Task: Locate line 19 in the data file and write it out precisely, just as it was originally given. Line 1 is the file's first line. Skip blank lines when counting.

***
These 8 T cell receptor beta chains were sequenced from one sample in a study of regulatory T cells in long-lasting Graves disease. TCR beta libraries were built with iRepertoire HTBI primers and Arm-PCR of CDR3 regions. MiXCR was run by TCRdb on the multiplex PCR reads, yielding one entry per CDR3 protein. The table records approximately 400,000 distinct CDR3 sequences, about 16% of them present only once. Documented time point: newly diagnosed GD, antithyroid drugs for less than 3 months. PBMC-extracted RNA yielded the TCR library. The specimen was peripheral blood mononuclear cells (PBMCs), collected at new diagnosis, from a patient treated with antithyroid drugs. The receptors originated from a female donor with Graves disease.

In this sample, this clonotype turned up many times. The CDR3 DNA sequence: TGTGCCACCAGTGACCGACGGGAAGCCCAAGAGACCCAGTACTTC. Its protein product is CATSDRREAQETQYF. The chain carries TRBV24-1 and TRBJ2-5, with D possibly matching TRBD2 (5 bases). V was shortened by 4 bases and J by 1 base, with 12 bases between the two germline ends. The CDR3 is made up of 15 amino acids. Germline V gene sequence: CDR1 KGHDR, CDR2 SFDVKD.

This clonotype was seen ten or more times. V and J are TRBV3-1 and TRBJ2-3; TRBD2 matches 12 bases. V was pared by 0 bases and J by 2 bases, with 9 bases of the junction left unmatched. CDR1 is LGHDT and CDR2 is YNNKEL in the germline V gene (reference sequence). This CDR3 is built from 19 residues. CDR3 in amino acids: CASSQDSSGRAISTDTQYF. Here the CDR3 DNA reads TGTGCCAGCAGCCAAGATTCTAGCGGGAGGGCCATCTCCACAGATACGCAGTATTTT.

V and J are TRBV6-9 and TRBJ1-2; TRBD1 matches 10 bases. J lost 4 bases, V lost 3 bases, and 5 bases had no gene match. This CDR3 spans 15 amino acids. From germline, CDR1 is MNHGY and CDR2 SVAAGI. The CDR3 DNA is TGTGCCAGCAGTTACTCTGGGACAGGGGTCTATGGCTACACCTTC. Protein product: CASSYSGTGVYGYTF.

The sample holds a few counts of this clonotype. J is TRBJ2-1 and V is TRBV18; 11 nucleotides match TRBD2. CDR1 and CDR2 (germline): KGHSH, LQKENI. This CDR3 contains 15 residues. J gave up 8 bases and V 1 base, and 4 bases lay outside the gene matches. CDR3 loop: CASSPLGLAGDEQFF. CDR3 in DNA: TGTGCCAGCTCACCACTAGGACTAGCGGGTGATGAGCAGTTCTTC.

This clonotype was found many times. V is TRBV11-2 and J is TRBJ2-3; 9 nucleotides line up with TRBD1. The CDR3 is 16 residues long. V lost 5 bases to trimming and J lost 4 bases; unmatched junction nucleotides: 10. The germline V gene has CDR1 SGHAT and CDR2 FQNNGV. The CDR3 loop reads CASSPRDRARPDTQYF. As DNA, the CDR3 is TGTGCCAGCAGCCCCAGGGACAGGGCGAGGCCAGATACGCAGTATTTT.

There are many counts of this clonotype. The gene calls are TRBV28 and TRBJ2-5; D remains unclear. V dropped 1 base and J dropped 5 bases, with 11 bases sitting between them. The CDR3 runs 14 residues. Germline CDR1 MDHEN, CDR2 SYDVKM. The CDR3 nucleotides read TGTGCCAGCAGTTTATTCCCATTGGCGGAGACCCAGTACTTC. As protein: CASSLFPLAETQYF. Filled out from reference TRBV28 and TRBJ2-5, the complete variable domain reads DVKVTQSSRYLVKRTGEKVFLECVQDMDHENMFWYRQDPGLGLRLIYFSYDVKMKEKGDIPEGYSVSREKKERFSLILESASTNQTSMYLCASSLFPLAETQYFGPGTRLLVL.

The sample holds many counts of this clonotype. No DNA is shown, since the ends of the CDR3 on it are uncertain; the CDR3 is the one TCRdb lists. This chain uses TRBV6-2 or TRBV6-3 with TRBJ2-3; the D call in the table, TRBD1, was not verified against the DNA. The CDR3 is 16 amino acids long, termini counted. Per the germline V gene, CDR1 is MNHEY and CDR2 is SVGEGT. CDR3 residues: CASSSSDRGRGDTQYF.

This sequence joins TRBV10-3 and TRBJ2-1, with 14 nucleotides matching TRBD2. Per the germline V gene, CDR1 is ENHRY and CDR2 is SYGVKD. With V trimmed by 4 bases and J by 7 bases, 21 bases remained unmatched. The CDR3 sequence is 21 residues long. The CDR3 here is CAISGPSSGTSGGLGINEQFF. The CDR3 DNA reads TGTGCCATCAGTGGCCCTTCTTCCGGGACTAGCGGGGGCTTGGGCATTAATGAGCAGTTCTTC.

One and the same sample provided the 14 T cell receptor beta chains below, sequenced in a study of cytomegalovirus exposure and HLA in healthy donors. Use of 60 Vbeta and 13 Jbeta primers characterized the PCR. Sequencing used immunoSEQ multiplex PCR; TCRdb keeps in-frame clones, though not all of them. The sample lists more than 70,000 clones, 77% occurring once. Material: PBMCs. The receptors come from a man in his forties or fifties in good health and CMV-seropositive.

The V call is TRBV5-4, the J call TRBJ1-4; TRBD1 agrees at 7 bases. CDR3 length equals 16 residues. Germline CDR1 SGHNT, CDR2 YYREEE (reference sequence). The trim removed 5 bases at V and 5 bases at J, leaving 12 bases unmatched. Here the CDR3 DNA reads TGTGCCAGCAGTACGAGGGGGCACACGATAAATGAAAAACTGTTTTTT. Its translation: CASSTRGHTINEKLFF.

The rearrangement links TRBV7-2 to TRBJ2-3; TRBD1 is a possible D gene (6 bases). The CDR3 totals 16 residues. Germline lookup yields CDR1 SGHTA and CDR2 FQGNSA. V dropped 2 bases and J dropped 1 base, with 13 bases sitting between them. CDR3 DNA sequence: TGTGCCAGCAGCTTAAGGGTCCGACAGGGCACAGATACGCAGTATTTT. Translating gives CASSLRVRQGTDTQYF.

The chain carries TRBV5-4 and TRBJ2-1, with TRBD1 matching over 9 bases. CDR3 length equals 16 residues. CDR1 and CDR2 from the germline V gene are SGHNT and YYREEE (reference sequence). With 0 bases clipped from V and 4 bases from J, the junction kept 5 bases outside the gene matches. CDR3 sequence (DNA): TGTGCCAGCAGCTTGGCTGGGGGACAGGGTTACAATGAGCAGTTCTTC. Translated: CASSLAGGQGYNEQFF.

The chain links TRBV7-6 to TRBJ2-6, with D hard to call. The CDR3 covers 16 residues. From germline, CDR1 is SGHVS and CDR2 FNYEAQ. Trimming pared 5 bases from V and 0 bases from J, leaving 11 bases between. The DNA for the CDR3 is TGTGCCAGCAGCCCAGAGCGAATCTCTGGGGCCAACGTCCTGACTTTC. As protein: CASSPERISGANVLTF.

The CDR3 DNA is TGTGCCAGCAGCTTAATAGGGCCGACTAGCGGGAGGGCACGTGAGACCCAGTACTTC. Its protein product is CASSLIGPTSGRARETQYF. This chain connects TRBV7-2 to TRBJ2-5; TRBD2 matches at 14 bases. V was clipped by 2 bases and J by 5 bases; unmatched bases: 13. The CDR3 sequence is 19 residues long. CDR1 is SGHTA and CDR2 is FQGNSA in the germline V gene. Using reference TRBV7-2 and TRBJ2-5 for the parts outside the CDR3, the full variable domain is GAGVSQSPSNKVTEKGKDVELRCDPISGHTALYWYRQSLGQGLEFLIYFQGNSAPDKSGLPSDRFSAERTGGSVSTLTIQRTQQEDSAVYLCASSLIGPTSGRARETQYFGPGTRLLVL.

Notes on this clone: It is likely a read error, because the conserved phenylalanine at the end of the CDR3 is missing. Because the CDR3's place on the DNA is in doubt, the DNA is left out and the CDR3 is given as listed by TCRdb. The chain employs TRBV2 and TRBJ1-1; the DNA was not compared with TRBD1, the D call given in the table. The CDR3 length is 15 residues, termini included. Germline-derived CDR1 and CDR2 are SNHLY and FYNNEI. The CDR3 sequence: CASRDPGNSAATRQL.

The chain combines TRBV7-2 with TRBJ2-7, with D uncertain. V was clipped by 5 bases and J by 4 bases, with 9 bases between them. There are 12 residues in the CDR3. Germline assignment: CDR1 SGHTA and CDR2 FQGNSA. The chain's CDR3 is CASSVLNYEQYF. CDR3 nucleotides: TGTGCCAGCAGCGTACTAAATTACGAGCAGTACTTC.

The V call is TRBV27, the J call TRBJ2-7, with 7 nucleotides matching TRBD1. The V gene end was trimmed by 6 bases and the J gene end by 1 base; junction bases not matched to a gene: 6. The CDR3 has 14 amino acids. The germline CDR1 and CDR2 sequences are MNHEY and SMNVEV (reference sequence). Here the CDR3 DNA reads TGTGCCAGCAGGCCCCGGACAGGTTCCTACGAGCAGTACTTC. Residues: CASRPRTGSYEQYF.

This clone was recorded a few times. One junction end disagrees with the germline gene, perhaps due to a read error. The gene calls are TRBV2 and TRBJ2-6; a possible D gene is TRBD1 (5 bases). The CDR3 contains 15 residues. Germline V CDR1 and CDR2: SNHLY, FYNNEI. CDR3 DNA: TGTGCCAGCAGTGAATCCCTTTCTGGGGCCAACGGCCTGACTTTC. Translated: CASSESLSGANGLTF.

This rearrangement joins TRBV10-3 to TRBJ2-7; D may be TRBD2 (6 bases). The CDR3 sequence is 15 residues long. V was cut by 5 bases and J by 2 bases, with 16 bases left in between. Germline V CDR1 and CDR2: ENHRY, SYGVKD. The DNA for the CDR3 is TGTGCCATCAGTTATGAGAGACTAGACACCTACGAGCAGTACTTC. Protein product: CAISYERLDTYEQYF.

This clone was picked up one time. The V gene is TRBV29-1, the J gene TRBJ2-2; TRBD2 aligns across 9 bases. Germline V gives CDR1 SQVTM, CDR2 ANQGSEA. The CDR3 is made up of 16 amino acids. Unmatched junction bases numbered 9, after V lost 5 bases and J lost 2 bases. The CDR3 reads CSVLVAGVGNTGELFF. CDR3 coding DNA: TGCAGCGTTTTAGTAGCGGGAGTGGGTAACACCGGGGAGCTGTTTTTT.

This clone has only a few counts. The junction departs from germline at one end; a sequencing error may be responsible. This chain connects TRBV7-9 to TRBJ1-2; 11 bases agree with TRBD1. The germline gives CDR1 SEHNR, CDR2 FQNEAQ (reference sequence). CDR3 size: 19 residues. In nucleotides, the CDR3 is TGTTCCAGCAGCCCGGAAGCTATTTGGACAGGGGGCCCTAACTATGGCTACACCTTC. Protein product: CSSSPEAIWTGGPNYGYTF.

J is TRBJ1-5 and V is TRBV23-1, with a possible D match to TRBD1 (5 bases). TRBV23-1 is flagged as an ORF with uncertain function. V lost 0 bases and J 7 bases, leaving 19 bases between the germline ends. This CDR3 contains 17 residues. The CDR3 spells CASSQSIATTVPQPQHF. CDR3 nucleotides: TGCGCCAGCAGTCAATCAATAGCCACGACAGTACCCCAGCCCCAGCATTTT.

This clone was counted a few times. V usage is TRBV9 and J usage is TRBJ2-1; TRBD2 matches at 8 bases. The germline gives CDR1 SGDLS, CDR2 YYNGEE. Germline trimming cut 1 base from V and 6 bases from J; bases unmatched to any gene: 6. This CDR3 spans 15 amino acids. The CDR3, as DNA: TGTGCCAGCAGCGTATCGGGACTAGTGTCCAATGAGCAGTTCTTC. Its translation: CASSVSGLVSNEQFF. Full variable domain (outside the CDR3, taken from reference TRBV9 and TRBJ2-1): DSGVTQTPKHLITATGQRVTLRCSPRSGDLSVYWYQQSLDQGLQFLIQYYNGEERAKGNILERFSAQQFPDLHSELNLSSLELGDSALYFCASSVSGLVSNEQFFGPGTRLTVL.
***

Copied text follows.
This clone was recorded a few times. One junction end disagrees with the germline gene, perhaps due to a read error. The gene calls are TRBV2 and TRBJ2-6; a possible D gene is TRBD1 (5 bases). The CDR3 contains 15 residues. Germline V CDR1 and CDR2: SNHLY, FYNNEI. CDR3 DNA: TGTGCCAGCAGTGAATCCCTTTCTGGGGCCAACGGCCTGACTTTC. Translated: CASSESLSGANGLTF.